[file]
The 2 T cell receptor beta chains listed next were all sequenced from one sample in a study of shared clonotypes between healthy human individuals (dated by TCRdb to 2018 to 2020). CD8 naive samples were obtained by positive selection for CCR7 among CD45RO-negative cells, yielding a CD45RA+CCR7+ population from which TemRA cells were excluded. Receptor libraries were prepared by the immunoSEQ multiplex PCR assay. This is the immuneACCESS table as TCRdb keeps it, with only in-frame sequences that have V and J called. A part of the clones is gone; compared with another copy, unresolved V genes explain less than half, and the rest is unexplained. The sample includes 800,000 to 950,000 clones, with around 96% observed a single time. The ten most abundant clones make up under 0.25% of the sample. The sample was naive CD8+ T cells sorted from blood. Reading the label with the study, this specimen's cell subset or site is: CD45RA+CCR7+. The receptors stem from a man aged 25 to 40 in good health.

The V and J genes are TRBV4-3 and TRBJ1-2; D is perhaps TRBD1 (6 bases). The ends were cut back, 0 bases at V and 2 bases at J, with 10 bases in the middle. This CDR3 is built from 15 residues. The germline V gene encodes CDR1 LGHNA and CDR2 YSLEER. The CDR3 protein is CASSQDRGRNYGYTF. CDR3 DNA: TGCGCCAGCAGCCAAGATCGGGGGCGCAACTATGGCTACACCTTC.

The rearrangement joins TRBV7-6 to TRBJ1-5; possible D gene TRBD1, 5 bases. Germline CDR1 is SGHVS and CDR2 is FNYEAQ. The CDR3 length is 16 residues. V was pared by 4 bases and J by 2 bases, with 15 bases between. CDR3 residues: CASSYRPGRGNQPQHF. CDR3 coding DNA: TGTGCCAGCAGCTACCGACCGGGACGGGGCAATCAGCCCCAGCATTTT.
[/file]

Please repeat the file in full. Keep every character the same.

The 2 T cell receptor beta chains listed next were all sequenced from one sample in a study of shared clonotypes between healthy human individuals (dated by TCRdb to 2018 to 2020). CD8 naive samples were obtained by positive selection for CCR7 among CD45RO-negative cells, yielding a CD45RA+CCR7+ population from which TemRA cells were excluded. Receptor libraries were prepared by the immunoSEQ multiplex PCR assay. This is the immuneACCESS table as TCRdb keeps it, with only in-frame sequences that have V and J called. A part of the clones is gone; compared with another copy, unresolved V genes explain less than half, and the rest is unexplained. The sample includes 800,000 to 950,000 clones, with around 96% observed a single time. The ten most abundant clones make up under 0.25% of the sample. The sample was naive CD8+ T cells sorted from blood. Reading the label with the study, this specimen's cell subset or site is: CD45RA+CCR7+. The receptors stem from a man aged 25 to 40 in good health.

The V and J genes are TRBV4-3 and TRBJ1-2; D is perhaps TRBD1 (6 bases). The ends were cut back, 0 bases at V and 2 bases at J, with 10 bases in the middle. This CDR3 is built from 15 residues. The germline V gene encodes CDR1 LGHNA and CDR2 YSLEER. The CDR3 protein is CASSQDRGRNYGYTF. CDR3 DNA: TGCGCCAGCAGCCAAGATCGGGGGCGCAACTATGGCTACACCTTC.

The rearrangement joins TRBV7-6 to TRBJ1-5; possible D gene TRBD1, 5 bases. Germline CDR1 is SGHVS and CDR2 is FNYEAQ. The CDR3 length is 16 residues. V was pared by 4 bases and J by 2 bases, with 15 bases between. CDR3 residues: CASSYRPGRGNQPQHF. CDR3 coding DNA: TGTGCCAGCAGCTACCGACCGGGACGGGGCAATCAGCCCCAGCATTTT.